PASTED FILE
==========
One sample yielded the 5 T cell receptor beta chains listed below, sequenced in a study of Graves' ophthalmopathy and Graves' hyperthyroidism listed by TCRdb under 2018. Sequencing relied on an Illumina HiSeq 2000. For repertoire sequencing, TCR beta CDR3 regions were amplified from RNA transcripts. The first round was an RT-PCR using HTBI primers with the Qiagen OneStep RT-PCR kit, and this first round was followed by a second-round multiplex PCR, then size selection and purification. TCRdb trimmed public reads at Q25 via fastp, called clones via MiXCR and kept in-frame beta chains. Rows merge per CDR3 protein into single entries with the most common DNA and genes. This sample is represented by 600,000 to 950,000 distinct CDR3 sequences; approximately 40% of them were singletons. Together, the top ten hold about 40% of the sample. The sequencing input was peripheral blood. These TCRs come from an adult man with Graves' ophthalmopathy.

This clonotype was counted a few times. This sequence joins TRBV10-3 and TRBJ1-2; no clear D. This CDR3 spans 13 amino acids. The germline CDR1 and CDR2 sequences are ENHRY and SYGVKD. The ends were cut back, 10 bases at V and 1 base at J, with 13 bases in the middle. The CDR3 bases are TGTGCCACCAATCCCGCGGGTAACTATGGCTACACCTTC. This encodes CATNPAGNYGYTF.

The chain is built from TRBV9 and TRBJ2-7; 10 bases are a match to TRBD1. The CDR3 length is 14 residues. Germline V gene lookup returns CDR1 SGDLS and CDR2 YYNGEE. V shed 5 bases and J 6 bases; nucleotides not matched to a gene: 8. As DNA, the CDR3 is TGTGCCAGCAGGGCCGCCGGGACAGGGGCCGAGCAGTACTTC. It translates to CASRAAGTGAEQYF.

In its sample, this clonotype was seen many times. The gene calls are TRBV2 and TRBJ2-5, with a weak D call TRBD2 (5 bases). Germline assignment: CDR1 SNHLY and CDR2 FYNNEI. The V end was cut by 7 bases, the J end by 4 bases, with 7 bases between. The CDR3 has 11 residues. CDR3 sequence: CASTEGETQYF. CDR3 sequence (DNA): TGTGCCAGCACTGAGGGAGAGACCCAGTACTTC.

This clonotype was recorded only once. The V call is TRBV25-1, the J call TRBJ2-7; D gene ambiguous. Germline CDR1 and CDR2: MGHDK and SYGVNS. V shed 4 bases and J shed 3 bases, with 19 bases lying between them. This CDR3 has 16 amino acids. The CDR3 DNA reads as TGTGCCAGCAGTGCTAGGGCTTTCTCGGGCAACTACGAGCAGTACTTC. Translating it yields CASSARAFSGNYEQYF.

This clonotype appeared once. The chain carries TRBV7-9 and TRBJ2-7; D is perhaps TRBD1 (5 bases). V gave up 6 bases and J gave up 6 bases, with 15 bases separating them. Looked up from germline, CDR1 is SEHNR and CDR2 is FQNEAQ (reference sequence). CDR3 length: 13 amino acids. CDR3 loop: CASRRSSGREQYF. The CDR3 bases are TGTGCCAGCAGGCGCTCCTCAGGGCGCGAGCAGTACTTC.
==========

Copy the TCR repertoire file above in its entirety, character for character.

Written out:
One sample yielded the 5 T cell receptor beta chains listed below, sequenced in a study of Graves' ophthalmopathy and Graves' hyperthyroidism listed by TCRdb under 2018. Sequencing relied on an Illumina HiSeq 2000. For repertoire sequencing, TCR beta CDR3 regions were amplified from RNA transcripts. The first round was an RT-PCR using HTBI primers with the Qiagen OneStep RT-PCR kit, and this first round was followed by a second-round multiplex PCR, then size selection and purification. TCRdb trimmed public reads at Q25 via fastp, called clones via MiXCR and kept in-frame beta chains. Rows merge per CDR3 protein into single entries with the most common DNA and genes. This sample is represented by 600,000 to 950,000 distinct CDR3 sequences; approximately 40% of them were singletons. Together, the top ten hold about 40% of the sample. The sequencing input was peripheral blood. These TCRs come from an adult man with Graves' ophthalmopathy.

This clonotype was counted a few times. This sequence joins TRBV10-3 and TRBJ1-2; no clear D. This CDR3 spans 13 amino acids. The germline CDR1 and CDR2 sequences are ENHRY and SYGVKD. The ends were cut back, 10 bases at V and 1 base at J, with 13 bases in the middle. The CDR3 bases are TGTGCCACCAATCCCGCGGGTAACTATGGCTACACCTTC. This encodes CATNPAGNYGYTF.

The chain is built from TRBV9 and TRBJ2-7; 10 bases are a match to TRBD1. The CDR3 length is 14 residues. Germline V gene lookup returns CDR1 SGDLS and CDR2 YYNGEE. V shed 5 bases and J 6 bases; nucleotides not matched to a gene: 8. As DNA, the CDR3 is TGTGCCAGCAGGGCCGCCGGGACAGGGGCCGAGCAGTACTTC. It translates to CASRAAGTGAEQYF.

In its sample, this clonotype was seen many times. The gene calls are TRBV2 and TRBJ2-5, with a weak D call TRBD2 (5 bases). Germline assignment: CDR1 SNHLY and CDR2 FYNNEI. The V end was cut by 7 bases, the J end by 4 bases, with 7 bases between. The CDR3 has 11 residues. CDR3 sequence: CASTEGETQYF. CDR3 sequence (DNA): TGTGCCAGCACTGAGGGAGAGACCCAGTACTTC.

This clonotype was recorded only once. The V call is TRBV25-1, the J call TRBJ2-7; D gene ambiguous. Germline CDR1 and CDR2: MGHDK and SYGVNS. V shed 4 bases and J shed 3 bases, with 19 bases lying between them. This CDR3 has 16 amino acids. The CDR3 DNA reads as TGTGCCAGCAGTGCTAGGGCTTTCTCGGGCAACTACGAGCAGTACTTC. Translating it yields CASSARAFSGNYEQYF.

This clonotype appeared once. The chain carries TRBV7-9 and TRBJ2-7; D is perhaps TRBD1 (5 bases). V gave up 6 bases and J gave up 6 bases, with 15 bases separating them. Looked up from germline, CDR1 is SEHNR and CDR2 is FQNEAQ (reference sequence). CDR3 length: 13 amino acids. CDR3 loop: CASRRSSGREQYF. The CDR3 bases are TGTGCCAGCAGGCGCTCCTCAGGGCGCGAGCAGTACTTC.